House prices in East of England soared by fastest rate in UK in 2015
13:07 17 February 2016
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Average house prices in the region rose by the fastest rate in the UK in 2015 – rising by more than £25,000 to reach a new record figure of almost £315,000.
The East of England’s average property price rose from £287,193 in January 2015 to £314,704 in December 2015 – an increase of 9.6% – Office for National Statistics (ONS) data showed.
It comes after an investigation by this newspaper revealed this month how home ownership is becoming a distant dream for the region’s young people. The scale of challenges facing first-time buyers was described as reaching “crisis” levels as property values continue to soar and outstrip stagnant wages, while the region suffers from a lack of housebuilding.
Last night, estate agents warned that the latest ONS figures, published yesterday, further underlines the price hurdles faced by those trying to get on the property ladder.
Victoria Moffett, external affairs manager at the National Housing Federation said:
“The East of England is a fantastic place to live with a variety of villages, towns and cities that many rightly aspire to build a life in. But sadly, this dream is coming at an ever-increasing cost.
“The National Housing Federation’s Home Truths report for 2015/16 showed that 62,950 fewer homes were built than needed to meet demand in the last four years in the region.
“This can only be tackled by building more homes of all types for rent and sale. Housing associations manage over 260,000 homes in the East of England and are key partners for government as we seek to work together and end this crisis for good.”
The 2015 rise was also the biggest yearly increase in the region since 2002, when the figure rose by £33,000 between February, when ONS records began, and December.
John Knighton, listings negotiator at Jonathan Waters estate agents in Ipswich, said: “If you wanted the market to return to normal, you would stop buy-to-let mortgages and then the market would rely on first-time buyers and prices would therefore adjust. That is the distortion in the market.
“Or do we have a change of culture, with older people who have growing children no longer aspiring for their children to own a property and accept that they will rent.
“I think (some families are giving up owning a home). There is a shortage of properties and values may well come in higher than suggested.
“We just have to ask ourselves: are salaries rising at the same rate as property values, and the answer is almost certainly not.”
Harry Wass, valuer for estate agents Flick & Son in Aldeburgh, said: “The house price increase in the East of England isn’t much of a surprise given it’s a fashionable destination for people in the Home Counties and London to either invest in, come up for a holiday or even purchase holiday homes here.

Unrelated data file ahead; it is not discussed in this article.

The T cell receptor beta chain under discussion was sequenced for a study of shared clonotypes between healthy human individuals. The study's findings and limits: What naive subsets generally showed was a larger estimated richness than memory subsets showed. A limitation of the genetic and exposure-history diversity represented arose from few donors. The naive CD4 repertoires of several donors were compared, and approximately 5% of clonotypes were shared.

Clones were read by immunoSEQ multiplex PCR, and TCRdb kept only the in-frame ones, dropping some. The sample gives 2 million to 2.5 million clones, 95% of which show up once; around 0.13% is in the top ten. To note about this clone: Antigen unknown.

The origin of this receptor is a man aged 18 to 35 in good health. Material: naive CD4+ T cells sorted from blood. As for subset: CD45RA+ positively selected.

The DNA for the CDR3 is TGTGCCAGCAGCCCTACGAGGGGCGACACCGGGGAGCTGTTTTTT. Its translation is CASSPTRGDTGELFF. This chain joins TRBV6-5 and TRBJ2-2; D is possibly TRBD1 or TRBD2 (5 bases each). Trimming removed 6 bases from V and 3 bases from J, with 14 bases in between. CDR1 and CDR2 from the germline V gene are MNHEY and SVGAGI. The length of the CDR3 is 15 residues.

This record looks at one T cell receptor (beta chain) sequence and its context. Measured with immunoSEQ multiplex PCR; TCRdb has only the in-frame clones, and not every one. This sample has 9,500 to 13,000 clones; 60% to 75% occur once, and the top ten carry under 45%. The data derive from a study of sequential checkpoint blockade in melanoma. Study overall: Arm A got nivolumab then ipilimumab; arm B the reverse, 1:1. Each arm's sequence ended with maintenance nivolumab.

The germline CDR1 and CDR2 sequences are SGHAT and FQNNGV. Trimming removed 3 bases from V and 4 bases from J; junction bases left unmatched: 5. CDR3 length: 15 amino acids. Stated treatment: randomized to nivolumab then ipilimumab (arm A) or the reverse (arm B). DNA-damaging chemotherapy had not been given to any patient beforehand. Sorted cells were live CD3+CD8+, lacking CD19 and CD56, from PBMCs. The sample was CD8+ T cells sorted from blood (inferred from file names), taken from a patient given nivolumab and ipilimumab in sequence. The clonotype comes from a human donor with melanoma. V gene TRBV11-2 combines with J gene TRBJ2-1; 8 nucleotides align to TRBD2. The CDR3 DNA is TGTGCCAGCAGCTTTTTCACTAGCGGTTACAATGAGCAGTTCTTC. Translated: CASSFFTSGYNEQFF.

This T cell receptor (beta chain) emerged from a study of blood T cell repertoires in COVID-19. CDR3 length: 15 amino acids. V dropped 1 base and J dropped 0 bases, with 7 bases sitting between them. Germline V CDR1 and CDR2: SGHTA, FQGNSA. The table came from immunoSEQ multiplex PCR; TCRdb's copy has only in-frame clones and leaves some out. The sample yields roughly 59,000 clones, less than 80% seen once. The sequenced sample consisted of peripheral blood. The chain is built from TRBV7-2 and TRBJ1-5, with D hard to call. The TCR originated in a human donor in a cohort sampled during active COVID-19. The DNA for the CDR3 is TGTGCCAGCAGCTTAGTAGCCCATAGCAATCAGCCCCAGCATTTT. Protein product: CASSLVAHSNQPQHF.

“We are also seeing a large migration of people from the likes of Hertfordshire moving over to the coast as well. We are seeing a good level of interest of properties in the coastal region, which is boosting these figures.
“As the largest growth since the recession has been in London, I think a lot of people have been moving out of London and looking at investing in a larger home in the Home Counties. Subsequently, these people have then been, because of the growth in their towns, moved further out themselves. It is like a ripple effect where we are further down the line. We are seeing it a little bit than London and the Home Counties and the slow process of house sales means this takes a little bit of time.
“And for a lot of counties north of London, we are the nearest coastal destination. We are generally an unspoilt region and it is very appealing for a lot of people.”
He added: “These figures are regional so you are going to find there will be bigger increases in holiday destination towns like Southwold, Aldeburgh, Orford and Woodbridge, which has certainly grown as well.
“But there will be less growth the house prices in some other areas, still making it affordable to purchase.”
Nationally, Paul Smee, director general of the Council of Mortgage Lenders, said improving economic conditions and schemes to give first-time buyers a helping hand like Help to Buy are behind the increasing lending figures.
He said: “The market has seen a gradual upward trajectory over the past few years, rather than rapid growth, and we would expect this trend to continue with gross lending steadily increasing over the next two years.”
But Campbell Robb, chief executive of Shelter, said the rising cost of a home means many people are losing hope of getting on the housing ladder.
Mr Robb said: “Those without help from the bank of mum and dad are facing a lifetime trapped in expensive and unstable private renting.”